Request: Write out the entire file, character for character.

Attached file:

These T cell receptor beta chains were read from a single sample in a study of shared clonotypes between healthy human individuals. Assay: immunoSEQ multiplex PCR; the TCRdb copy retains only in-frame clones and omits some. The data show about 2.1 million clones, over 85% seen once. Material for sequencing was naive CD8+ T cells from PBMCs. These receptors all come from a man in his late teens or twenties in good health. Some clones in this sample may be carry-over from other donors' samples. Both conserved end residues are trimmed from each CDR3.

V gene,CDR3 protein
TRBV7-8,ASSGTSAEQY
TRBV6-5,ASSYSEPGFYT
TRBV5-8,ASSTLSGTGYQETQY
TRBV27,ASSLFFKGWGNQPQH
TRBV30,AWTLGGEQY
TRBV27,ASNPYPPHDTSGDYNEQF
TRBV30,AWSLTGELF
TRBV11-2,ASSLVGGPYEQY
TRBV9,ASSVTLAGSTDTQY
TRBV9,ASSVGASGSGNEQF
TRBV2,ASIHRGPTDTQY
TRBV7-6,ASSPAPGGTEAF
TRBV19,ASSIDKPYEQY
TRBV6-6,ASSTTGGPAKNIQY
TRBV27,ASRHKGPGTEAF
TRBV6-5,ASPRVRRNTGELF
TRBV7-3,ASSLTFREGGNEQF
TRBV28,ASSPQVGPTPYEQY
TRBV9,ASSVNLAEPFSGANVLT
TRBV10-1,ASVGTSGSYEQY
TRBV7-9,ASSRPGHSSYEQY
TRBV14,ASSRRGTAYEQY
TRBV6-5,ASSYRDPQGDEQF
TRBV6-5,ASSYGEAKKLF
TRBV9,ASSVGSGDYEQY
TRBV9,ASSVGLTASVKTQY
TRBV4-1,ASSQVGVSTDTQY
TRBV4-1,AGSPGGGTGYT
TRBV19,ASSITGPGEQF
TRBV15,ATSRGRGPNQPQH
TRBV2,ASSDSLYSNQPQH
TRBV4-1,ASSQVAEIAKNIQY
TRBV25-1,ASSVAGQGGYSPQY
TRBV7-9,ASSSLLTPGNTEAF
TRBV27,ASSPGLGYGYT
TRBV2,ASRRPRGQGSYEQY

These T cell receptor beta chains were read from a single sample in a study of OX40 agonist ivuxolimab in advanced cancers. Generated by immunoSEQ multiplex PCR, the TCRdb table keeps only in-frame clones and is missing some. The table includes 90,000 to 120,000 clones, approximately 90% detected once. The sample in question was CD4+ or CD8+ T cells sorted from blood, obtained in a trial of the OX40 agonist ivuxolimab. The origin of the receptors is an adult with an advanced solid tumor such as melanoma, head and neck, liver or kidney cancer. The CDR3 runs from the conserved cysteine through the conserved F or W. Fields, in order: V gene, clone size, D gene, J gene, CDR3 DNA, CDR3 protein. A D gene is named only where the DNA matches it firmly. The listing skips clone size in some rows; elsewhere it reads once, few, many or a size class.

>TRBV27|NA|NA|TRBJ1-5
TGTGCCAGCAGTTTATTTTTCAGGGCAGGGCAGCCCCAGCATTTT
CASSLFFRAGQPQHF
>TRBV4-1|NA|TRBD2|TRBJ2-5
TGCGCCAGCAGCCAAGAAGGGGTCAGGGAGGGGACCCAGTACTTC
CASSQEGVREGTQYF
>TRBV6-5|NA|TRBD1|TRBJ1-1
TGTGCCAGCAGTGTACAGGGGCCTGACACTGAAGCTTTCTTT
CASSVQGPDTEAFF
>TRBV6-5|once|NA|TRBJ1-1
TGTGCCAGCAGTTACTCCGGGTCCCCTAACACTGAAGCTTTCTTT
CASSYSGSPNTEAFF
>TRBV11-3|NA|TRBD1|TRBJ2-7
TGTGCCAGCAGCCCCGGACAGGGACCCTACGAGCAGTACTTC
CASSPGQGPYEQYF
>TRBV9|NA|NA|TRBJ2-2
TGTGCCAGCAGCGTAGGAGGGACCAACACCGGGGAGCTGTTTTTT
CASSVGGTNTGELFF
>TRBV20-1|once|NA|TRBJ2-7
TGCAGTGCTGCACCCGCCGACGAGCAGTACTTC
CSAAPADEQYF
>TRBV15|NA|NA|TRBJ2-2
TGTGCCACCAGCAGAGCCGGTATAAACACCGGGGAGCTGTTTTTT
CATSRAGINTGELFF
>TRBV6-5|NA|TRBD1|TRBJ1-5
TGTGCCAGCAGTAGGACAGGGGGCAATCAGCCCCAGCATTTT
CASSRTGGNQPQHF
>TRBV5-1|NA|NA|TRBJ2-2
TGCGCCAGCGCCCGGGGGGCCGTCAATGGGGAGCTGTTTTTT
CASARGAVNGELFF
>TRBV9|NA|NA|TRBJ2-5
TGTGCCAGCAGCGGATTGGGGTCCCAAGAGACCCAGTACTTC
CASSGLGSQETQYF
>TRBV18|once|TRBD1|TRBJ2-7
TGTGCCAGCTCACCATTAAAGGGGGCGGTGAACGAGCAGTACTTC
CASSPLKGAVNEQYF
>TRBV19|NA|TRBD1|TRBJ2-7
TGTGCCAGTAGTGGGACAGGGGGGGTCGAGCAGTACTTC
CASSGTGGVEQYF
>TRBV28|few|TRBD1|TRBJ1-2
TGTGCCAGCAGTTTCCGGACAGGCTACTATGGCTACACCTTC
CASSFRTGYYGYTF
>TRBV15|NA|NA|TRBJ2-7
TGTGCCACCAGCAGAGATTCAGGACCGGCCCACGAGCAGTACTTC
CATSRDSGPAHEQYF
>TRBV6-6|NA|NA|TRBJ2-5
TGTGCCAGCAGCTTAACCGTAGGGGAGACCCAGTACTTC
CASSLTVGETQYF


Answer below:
These T cell receptor beta chains were read from a single sample in a study of shared clonotypes between healthy human individuals. Assay: immunoSEQ multiplex PCR; the TCRdb copy retains only in-frame clones and omits some. The data show about 2.1 million clones, over 85% seen once. Material for sequencing was naive CD8+ T cells from PBMCs. These receptors all come from a man in his late teens or twenties in good health. Some clones in this sample may be carry-over from other donors' samples. Both conserved end residues are trimmed from each CDR3.

V gene,CDR3 protein
TRBV7-8,ASSGTSAEQY
TRBV6-5,ASSYSEPGFYT
TRBV5-8,ASSTLSGTGYQETQY
TRBV27,ASSLFFKGWGNQPQH
TRBV30,AWTLGGEQY
TRBV27,ASNPYPPHDTSGDYNEQF
TRBV30,AWSLTGELF
TRBV11-2,ASSLVGGPYEQY
TRBV9,ASSVTLAGSTDTQY
TRBV9,ASSVGASGSGNEQF
TRBV2,ASIHRGPTDTQY
TRBV7-6,ASSPAPGGTEAF
TRBV19,ASSIDKPYEQY
TRBV6-6,ASSTTGGPAKNIQY
TRBV27,ASRHKGPGTEAF
TRBV6-5,ASPRVRRNTGELF
TRBV7-3,ASSLTFREGGNEQF
TRBV28,ASSPQVGPTPYEQY
TRBV9,ASSVNLAEPFSGANVLT
TRBV10-1,ASVGTSGSYEQY
TRBV7-9,ASSRPGHSSYEQY
TRBV14,ASSRRGTAYEQY
TRBV6-5,ASSYRDPQGDEQF
TRBV6-5,ASSYGEAKKLF
TRBV9,ASSVGSGDYEQY
TRBV9,ASSVGLTASVKTQY
TRBV4-1,ASSQVGVSTDTQY
TRBV4-1,AGSPGGGTGYT
TRBV19,ASSITGPGEQF
TRBV15,ATSRGRGPNQPQH
TRBV2,ASSDSLYSNQPQH
TRBV4-1,ASSQVAEIAKNIQY
TRBV25-1,ASSVAGQGGYSPQY
TRBV7-9,ASSSLLTPGNTEAF
TRBV27,ASSPGLGYGYT
TRBV2,ASRRPRGQGSYEQY

These T cell receptor beta chains were read from a single sample in a study of OX40 agonist ivuxolimab in advanced cancers. Generated by immunoSEQ multiplex PCR, the TCRdb table keeps only in-frame clones and is missing some. The table includes 90,000 to 120,000 clones, approximately 90% detected once. The sample in question was CD4+ or CD8+ T cells sorted from blood, obtained in a trial of the OX40 agonist ivuxolimab. The origin of the receptors is an adult with an advanced solid tumor such as melanoma, head and neck, liver or kidney cancer. The CDR3 runs from the conserved cysteine through the conserved F or W. Fields, in order: V gene, clone size, D gene, J gene, CDR3 DNA, CDR3 protein. A D gene is named only where the DNA matches it firmly. The listing skips clone size in some rows; elsewhere it reads once, few, many or a size class.

>TRBV27|NA|NA|TRBJ1-5
TGTGCCAGCAGTTTATTTTTCAGGGCAGGGCAGCCCCAGCATTTT
CASSLFFRAGQPQHF
>TRBV4-1|NA|TRBD2|TRBJ2-5
TGCGCCAGCAGCCAAGAAGGGGTCAGGGAGGGGACCCAGTACTTC
CASSQEGVREGTQYF
>TRBV6-5|NA|TRBD1|TRBJ1-1
TGTGCCAGCAGTGTACAGGGGCCTGACACTGAAGCTTTCTTT
CASSVQGPDTEAFF
>TRBV6-5|once|NA|TRBJ1-1
TGTGCCAGCAGTTACTCCGGGTCCCCTAACACTGAAGCTTTCTTT
CASSYSGSPNTEAFF
>TRBV11-3|NA|TRBD1|TRBJ2-7
TGTGCCAGCAGCCCCGGACAGGGACCCTACGAGCAGTACTTC
CASSPGQGPYEQYF
>TRBV9|NA|NA|TRBJ2-2
TGTGCCAGCAGCGTAGGAGGGACCAACACCGGGGAGCTGTTTTTT
CASSVGGTNTGELFF
>TRBV20-1|once|NA|TRBJ2-7
TGCAGTGCTGCACCCGCCGACGAGCAGTACTTC
CSAAPADEQYF
>TRBV15|NA|NA|TRBJ2-2
TGTGCCACCAGCAGAGCCGGTATAAACACCGGGGAGCTGTTTTTT
CATSRAGINTGELFF
>TRBV6-5|NA|TRBD1|TRBJ1-5
TGTGCCAGCAGTAGGACAGGGGGCAATCAGCCCCAGCATTTT
CASSRTGGNQPQHF
>TRBV5-1|NA|NA|TRBJ2-2
TGCGCCAGCGCCCGGGGGGCCGTCAATGGGGAGCTGTTTTTT
CASARGAVNGELFF
>TRBV9|NA|NA|TRBJ2-5
TGTGCCAGCAGCGGATTGGGGTCCCAAGAGACCCAGTACTTC
CASSGLGSQETQYF
>TRBV18|once|TRBD1|TRBJ2-7
TGTGCCAGCTCACCATTAAAGGGGGCGGTGAACGAGCAGTACTTC
CASSPLKGAVNEQYF
>TRBV19|NA|TRBD1|TRBJ2-7
TGTGCCAGTAGTGGGACAGGGGGGGTCGAGCAGTACTTC
CASSGTGGVEQYF
>TRBV28|few|TRBD1|TRBJ1-2
TGTGCCAGCAGTTTCCGGACAGGCTACTATGGCTACACCTTC
CASSFRTGYYGYTF
>TRBV15|NA|NA|TRBJ2-7
TGTGCCACCAGCAGAGATTCAGGACCGGCCCACGAGCAGTACTTC
CATSRDSGPAHEQYF
>TRBV6-6|NA|NA|TRBJ2-5
TGTGCCAGCAGCTTAACCGTAGGGGAGACCCAGTACTTC
CASSLTVGETQYF